Despite a violent past, a triple homicide suspect had been released early from prison.
Sergio Correa is charged with a gruesome triple murder of a family in Griswold this past winter.
Three months after Correa was placed on probation, the Lindquist family was found in one of the most horrific murders this state has ever seen.
In November 2016, Correa read a four-minute speech to the parole board, touting his completion of a GED and several prison programs.
“I am a man who takes responsibility for my actions,” Correa said.
He was serving ten years for several robberies that happened in Waterbury back in 2008 when he was 16-years-old.
He shot two of the people he robbed, according to his parole file.
“I would like to give back to the community I harmed so long ago by becoming a law-abiding citizen,” Correa said.
Correa was granted the hearing after completing 85 percent of ten years and writing several letters to the Board of Pardon and Parole.
Despite the Department of Corrections listing Correa at a high risk to re-offend, the three-member board voted to grant him parole. He was sent to a halfway house and placed on probation.
Several of his family members were at the hearing and wrote letters, including his father who wrote in part, "being a correctional officer myself, I have seen individuals come back after being out..."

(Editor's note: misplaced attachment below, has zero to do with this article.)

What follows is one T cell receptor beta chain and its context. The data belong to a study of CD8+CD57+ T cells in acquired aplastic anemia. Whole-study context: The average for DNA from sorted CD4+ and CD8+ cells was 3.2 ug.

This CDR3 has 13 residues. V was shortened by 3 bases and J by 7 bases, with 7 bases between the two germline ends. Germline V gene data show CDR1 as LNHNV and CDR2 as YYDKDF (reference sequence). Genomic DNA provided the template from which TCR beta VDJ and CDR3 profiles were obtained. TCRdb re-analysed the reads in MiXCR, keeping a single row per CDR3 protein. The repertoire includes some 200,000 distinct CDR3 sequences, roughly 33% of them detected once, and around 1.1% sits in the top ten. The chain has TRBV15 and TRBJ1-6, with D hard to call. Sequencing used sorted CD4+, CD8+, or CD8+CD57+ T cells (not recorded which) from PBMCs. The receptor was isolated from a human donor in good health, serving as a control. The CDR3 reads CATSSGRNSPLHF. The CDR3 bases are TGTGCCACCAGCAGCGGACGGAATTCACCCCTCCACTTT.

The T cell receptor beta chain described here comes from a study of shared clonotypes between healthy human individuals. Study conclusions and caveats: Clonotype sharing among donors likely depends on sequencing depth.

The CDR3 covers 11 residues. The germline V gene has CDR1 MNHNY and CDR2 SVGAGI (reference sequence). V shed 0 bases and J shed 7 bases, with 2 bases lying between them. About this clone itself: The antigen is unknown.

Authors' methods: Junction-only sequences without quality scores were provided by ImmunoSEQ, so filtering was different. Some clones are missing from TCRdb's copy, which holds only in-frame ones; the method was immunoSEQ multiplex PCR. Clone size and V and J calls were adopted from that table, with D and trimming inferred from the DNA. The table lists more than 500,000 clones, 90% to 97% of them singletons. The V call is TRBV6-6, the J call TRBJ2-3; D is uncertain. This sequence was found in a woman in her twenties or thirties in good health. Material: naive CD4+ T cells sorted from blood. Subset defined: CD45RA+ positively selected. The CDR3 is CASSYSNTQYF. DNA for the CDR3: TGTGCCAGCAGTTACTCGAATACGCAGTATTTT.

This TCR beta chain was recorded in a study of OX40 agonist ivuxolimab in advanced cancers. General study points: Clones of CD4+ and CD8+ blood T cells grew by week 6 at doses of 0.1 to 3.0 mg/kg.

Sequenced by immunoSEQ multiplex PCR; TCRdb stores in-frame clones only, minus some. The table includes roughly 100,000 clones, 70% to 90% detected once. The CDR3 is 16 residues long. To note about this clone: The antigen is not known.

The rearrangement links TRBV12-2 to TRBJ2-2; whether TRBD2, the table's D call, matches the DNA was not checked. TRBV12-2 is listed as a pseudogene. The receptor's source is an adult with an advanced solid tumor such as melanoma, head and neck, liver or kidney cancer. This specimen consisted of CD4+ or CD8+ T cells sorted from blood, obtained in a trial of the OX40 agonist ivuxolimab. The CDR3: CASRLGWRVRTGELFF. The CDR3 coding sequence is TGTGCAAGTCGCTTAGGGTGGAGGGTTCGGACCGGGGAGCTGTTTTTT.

But his father continued saying, "I don't see that in my son."
In February, Correa was picked up by Hartford police for unrelated drug charges and he was put in prison for violation of probation.
He was charged with the Lindquist murders while in prison.
Correa claimed his 23-year-old sister, Ruth, wasn't telling the truth about what happened on December 20, 2017.
"It’s rumored to be all hearsay at this point. There is no DNA yet,” said Attorney Wayne Gerace, Sergio’s attorney.
Ruth told police her brother had made a deal with 21-year-old Matthew Lindquist to exchange drugs for his parent's guns and make it look like a robbery.
When Matthew got cold feet, Ruth and Sergio stabbed him and left his body in the woods, police said.
Matthew’s parents, Kenneth and Janet, were found inside their torched home having been beaten and strangled.
Senator Len Suzio says that the system is flawed and the credit's Correa earned in prison shouldn't have made him eligible to get out earlier.
“This is another outrageous example of where the early release program has not reformed inmates and in fact, they've gone out to commit even more horrendous crimes,” said Suzio.
Correa is being held on $3 million bond.
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